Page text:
Also known as Research Associate, Research Coordinator, Research Scientist, Research Specialist, Social Scientist, Sociologist
Also known as Research Associate, Research Coordinator, Research Scientist
Sociologists study human society and social behavior by examining the groups and social institutions that people form, as well as various social, religious, political, and business organizations.
In addition, Sociologists may study the behavior and interaction of groups, trace their origin and growth, and analyze the influence of group activities on individual members.
Sociologists are often responsible for overseeing or executing some or all of the following tasks:
The above responsibilities are specific to Sociologists. More generally, Sociologists are involved in several broader types of activities:
The median salary for a Sociologist is $86,110, and the average salary is $93,420. Both the median and average roughly describe the middle of the Sociologist salary range, but the average is more easily affected by extremely high or low salaries.
Many Sociologists earn significantly more or less than the average, due to several factors. About 10% of Sociologists earn less than $52,640 per year, 25% earn less than $65,680, 75% earn less than $111,910, and 90% earn less than $143,020.
Between the years of 2020 and 2030, the number of Sociologists is expected to change by 3.3%, and there should be roughly 300 open positions for Sociologists every year.
Career interests describe a person's preferences for different types of working environments and activities. When a person's interest match the demands of an occupation, people are usually more engaged and satisfied in that role.
Compared to most occupations, those who work as a Sociologist are usually higher in their Investigative, Artistic, and Social interests.
Sociologists typically have very strong Investigative interests. Investigative occupations frequently involve working with ideas, and require an extensive amount of thinking. These occupations can involve searching for facts and figuring out problems mentally.
Also, Sociologists typically have strong Artistic interests. Artistic occupations frequently involve working with forms, designs and patterns. They often require self-expression and the work can be done without following a clear set of rules.
Lastly, Sociologists typically have moderate Social interests. Social occupations frequently involve working with, communicating with, and teaching people. These occupations often involve helping or providing service to others.
People differ in their values, or what is most important to them for building job satisfaction and fulfillment.
Compared to most people, those working as a Sociologist tend to value Achievement, Independence, and Recognition.
Most importantly, Sociologists strongly value Achievement. Occupations that satisfy this work value are results oriented and allow employees to use their strongest abilities, giving them a feeling of accomplishment.
Second, Sociologists strongly value Independence. Occupations that satisfy this work value allow employees to work on their own and make decisions.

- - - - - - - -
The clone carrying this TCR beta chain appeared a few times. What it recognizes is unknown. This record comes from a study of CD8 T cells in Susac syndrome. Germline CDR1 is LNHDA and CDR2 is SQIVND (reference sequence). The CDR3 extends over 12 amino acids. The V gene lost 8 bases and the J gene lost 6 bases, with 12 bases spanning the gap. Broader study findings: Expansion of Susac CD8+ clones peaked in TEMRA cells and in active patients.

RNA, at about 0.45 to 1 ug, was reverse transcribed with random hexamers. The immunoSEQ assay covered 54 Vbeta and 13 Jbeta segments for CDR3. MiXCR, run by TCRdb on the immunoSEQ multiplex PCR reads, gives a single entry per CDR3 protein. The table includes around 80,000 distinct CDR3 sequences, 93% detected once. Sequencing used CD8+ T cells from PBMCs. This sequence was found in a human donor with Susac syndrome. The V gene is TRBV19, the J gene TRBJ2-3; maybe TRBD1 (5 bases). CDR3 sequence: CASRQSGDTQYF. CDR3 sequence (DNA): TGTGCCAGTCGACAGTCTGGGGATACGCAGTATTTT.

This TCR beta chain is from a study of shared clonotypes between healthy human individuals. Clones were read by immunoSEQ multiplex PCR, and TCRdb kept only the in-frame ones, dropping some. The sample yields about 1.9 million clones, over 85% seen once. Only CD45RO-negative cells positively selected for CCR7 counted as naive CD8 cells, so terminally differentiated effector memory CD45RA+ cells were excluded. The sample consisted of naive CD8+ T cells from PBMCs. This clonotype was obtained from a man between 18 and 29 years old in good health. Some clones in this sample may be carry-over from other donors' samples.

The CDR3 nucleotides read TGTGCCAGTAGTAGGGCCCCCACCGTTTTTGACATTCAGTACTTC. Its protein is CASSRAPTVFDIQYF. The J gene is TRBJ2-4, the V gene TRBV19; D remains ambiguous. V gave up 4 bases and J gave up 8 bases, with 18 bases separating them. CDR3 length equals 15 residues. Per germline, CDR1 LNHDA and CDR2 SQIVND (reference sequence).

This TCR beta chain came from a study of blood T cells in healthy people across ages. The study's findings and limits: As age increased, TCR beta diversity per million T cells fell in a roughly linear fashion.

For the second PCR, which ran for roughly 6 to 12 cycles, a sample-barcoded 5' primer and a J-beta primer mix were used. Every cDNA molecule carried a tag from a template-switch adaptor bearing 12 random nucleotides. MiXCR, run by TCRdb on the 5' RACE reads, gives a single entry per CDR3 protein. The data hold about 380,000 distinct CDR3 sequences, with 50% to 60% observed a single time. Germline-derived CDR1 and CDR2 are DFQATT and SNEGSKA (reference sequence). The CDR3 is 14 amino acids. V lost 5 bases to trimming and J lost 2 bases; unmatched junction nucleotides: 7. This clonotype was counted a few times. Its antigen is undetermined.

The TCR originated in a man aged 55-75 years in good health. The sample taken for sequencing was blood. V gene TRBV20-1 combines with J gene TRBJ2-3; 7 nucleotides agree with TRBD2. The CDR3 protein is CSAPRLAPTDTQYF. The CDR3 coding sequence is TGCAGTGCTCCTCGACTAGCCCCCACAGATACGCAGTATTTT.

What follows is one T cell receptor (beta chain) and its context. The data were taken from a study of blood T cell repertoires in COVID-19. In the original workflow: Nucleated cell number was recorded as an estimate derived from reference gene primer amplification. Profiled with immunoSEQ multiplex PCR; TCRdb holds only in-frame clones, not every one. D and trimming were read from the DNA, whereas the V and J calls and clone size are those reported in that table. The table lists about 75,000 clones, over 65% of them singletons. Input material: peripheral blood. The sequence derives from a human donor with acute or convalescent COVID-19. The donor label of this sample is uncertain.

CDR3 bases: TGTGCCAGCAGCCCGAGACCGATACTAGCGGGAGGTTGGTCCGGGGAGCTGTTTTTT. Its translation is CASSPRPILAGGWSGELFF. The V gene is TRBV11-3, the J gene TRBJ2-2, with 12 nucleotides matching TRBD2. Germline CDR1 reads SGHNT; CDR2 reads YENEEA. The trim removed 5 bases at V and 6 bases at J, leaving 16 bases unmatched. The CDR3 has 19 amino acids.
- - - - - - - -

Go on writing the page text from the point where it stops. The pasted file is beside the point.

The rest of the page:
Lastly, Sociologists strongly value Recognition. Occupations that satisfy this work value offer advancement, potential for leadership, and are often considered prestigious.
Each occupation brings its own set of psychological demands, which describe the characteristics necessary to perform the job well.
In order to perform their job successfully, people who work as Sociologists must consistently demonstrate qualities such as analytical thinking, achievement/effort, and persistence.
Below, you'll find a list of qualities typically required of Sociologists, ranked by importance:
Many Sociologists have earned a graduate degree. For example, they may require a master's degree, and some require a doctoral degree, such as a Ph.D., M.D., or J.D..
Sociologists may need some on-the-job training, but most candidates will already have the required skills, knowledge, work-related experience, and/or training.
Sociologists may benefit from understanding of specialized subject areas, such as sociology and anthropology, education and training, or mathematics knowledge.
The list below shows several areas in which most Sociologists might want to build proficiency, ranked by importance.
Sociologists must develop a particular set of abilities to perform their job well. Abilities are individual capacities that influence a person's information processing, sensory perception, motor coordination, and physical strength or endurance. Individuals may naturally have certain abilities without explicit training, but most abilities can be sharpened somewhat through practice.
For example, Sociologists need abilities such as written comprehension, oral expression, and oral comprehension in order to perform their job at a high level. The list below shows several important abilities for Sociologists, ranked by their relative importance.
Skills are developed capacities that enable people to function effectively in real-world settings. Unlike abilities, skills are typically easier to build through practice and experience. Skills influence effectiveness in areas such as learning, working with others, design, troubleshooting, and more.
Sociologists frequently use skills like reading comprehension, active listening, and writing to perform their job effectively. The list below shows several critical skills for Sociologists, ranked by their relative importance.
The information provided on this page is adapted from data and descriptions published by the U.S. Department of Labor, Employment and Training Administration under the CC BY 4.0 license. TraitLab has modified some information for ease of use and reading, and the U.S. Department of Labor, Employment, and Training Administration has not approved, endorsed, or tested these modifications.
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